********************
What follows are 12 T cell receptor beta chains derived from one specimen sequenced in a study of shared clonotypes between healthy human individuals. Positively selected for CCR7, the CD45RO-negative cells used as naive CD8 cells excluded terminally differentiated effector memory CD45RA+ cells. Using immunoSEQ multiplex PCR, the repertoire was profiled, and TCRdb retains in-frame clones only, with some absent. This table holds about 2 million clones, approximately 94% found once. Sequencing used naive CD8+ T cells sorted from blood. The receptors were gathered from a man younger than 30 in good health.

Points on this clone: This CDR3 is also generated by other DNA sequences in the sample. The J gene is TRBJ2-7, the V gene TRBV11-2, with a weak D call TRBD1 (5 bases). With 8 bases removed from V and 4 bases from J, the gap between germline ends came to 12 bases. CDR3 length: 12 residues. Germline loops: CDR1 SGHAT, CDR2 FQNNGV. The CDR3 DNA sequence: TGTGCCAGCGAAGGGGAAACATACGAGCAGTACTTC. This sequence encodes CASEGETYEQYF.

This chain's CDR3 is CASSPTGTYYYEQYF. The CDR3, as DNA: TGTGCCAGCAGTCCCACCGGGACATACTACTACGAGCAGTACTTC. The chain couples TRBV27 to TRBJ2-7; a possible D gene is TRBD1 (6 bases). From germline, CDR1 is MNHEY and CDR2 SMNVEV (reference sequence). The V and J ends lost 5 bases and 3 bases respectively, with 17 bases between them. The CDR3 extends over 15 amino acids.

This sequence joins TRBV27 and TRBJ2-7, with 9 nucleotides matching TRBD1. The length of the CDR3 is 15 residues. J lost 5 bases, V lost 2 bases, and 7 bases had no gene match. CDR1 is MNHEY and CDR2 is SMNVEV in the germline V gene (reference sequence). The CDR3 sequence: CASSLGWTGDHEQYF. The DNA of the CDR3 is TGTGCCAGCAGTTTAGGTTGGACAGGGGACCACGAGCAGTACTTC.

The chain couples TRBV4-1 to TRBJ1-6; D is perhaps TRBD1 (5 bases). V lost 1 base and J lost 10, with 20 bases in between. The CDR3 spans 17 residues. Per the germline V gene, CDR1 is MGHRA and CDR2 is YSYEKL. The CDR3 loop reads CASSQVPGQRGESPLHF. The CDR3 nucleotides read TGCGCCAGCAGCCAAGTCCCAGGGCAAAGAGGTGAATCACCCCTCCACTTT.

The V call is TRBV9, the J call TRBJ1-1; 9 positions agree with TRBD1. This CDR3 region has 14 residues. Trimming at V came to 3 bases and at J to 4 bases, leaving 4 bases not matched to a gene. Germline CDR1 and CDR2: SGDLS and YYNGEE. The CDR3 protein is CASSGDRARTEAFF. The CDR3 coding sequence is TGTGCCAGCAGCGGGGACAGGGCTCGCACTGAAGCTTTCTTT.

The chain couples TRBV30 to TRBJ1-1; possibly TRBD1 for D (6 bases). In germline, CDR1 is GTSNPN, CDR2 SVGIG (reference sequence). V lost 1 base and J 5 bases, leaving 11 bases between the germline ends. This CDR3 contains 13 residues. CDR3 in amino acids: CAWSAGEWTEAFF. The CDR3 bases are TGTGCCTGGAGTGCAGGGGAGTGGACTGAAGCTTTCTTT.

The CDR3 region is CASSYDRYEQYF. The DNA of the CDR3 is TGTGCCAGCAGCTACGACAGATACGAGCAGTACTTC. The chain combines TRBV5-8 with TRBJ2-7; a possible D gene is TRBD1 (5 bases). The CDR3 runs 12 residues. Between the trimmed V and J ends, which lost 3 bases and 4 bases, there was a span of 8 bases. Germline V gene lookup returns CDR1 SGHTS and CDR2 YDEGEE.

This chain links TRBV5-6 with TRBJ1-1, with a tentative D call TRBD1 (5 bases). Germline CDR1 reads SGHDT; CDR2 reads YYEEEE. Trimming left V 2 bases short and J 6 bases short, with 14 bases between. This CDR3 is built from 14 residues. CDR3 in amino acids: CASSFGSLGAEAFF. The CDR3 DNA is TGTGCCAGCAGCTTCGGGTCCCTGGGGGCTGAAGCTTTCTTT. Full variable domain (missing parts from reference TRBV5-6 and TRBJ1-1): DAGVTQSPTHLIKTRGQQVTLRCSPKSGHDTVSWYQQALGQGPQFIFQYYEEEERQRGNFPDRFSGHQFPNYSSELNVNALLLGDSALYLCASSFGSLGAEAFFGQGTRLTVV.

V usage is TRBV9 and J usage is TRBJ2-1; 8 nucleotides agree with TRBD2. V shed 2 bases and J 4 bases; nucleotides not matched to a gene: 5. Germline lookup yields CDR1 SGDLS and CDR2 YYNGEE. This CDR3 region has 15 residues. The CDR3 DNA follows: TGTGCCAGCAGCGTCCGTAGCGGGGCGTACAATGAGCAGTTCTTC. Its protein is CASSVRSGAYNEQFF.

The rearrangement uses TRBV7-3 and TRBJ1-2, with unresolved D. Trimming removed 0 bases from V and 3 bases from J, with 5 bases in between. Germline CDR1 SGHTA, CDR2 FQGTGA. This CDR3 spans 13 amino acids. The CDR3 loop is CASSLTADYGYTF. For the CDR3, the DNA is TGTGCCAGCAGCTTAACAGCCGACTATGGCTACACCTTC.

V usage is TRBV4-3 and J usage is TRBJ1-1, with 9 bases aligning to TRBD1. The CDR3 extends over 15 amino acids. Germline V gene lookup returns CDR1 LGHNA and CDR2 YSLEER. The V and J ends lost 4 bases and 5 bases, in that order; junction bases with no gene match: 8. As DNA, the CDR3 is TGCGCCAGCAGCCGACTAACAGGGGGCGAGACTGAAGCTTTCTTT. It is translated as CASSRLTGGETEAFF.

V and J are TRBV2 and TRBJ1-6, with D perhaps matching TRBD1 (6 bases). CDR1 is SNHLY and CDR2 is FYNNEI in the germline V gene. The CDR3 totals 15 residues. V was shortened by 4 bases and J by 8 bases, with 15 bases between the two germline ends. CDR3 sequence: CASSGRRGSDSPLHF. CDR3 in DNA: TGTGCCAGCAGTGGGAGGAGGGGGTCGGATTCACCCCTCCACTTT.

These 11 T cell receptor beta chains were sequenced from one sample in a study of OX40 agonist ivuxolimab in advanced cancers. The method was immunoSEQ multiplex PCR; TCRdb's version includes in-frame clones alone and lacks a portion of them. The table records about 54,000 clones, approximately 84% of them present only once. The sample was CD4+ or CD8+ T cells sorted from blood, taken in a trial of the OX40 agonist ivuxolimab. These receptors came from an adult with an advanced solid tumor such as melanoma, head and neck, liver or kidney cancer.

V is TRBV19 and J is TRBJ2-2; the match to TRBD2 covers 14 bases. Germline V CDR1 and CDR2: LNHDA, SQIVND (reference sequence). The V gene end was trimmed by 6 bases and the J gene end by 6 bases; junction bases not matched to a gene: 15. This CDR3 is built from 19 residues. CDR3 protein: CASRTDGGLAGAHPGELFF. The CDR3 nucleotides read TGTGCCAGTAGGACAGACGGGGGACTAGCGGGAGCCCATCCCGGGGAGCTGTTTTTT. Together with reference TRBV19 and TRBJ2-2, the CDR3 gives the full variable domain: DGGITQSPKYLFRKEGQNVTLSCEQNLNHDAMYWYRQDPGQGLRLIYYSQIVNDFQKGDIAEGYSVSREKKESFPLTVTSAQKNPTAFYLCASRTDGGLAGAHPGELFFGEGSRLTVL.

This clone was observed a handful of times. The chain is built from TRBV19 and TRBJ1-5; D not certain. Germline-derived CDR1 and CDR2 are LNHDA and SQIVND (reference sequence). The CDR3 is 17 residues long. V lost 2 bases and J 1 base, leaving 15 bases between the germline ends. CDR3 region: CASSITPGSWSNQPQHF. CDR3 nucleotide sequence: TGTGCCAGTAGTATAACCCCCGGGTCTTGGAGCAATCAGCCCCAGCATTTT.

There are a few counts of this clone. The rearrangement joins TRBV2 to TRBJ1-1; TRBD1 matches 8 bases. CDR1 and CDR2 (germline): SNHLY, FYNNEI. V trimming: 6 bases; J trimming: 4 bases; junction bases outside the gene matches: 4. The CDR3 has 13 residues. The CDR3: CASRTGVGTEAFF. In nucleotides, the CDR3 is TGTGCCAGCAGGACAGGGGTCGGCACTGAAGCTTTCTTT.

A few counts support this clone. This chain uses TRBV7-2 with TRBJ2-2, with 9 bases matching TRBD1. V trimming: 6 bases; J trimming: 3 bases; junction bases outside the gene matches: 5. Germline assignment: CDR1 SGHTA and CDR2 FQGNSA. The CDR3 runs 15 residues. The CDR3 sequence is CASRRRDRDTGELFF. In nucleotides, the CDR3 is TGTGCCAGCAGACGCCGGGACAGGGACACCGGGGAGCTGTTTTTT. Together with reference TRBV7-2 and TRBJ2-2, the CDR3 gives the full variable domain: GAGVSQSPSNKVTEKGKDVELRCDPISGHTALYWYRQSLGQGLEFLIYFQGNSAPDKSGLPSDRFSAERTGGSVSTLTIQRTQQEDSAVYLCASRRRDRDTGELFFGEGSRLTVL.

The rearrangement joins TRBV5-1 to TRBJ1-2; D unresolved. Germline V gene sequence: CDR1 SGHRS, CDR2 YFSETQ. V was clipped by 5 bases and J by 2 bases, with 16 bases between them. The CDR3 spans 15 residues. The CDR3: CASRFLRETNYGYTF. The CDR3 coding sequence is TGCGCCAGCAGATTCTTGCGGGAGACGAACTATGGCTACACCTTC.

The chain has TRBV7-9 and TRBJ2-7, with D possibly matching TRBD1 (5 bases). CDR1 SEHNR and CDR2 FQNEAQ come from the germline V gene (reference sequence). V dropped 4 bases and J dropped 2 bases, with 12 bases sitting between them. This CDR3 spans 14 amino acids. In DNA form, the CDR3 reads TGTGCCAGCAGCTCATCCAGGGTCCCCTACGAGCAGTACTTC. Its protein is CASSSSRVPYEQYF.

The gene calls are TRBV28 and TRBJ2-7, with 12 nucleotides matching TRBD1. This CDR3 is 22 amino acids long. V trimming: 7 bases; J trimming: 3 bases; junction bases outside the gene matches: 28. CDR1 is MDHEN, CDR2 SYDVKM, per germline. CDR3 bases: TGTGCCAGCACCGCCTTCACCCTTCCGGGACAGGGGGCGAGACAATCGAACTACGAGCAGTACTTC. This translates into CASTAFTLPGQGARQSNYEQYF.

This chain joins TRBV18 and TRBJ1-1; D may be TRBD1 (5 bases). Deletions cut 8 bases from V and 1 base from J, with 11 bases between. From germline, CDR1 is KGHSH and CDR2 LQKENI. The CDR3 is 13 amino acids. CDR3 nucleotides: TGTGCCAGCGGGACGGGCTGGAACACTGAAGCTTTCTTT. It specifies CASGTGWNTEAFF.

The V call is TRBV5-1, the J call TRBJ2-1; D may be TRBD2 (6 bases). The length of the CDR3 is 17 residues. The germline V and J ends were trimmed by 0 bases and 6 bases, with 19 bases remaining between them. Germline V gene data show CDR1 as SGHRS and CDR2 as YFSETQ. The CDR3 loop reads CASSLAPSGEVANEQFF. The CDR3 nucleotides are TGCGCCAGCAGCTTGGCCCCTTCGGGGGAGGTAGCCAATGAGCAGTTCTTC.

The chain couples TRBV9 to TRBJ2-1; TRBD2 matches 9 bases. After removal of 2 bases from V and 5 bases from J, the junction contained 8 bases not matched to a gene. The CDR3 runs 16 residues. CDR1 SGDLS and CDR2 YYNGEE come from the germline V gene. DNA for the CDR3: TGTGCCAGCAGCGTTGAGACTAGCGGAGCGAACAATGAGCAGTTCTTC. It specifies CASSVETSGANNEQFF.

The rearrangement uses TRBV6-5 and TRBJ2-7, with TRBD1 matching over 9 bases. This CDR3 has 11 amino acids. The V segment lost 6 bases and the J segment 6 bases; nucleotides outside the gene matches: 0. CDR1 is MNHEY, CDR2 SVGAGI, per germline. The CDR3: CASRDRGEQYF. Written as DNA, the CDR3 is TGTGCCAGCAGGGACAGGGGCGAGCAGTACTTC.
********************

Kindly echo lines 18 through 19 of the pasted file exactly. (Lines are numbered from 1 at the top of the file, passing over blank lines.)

A few counts support this clone. This chain uses TRBV7-2 with TRBJ2-2, with 9 bases matching TRBD1. V trimming: 6 bases; J trimming: 3 bases; junction bases outside the gene matches: 5. Germline assignment: CDR1 SGHTA and CDR2 FQGNSA. The CDR3 runs 15 residues. The CDR3 sequence is CASRRRDRDTGELFF. In nucleotides, the CDR3 is TGTGCCAGCAGACGCCGGGACAGGGACACCGGGGAGCTGTTTTTT. Together with reference TRBV7-2 and TRBJ2-2, the CDR3 gives the full variable domain: GAGVSQSPSNKVTEKGKDVELRCDPISGHTALYWYRQSLGQGLEFLIYFQGNSAPDKSGLPSDRFSAERTGGSVSTLTIQRTQQEDSAVYLCASRRRDRDTGELFFGEGSRLTVL.

The rearrangement joins TRBV5-1 to TRBJ1-2; D unresolved. Germline V gene sequence: CDR1 SGHRS, CDR2 YFSETQ. V was clipped by 5 bases and J by 2 bases, with 16 bases between them. The CDR3 spans 15 residues. The CDR3: CASRFLRETNYGYTF. The CDR3 coding sequence is TGCGCCAGCAGATTCTTGCGGGAGACGAACTATGGCTACACCTTC.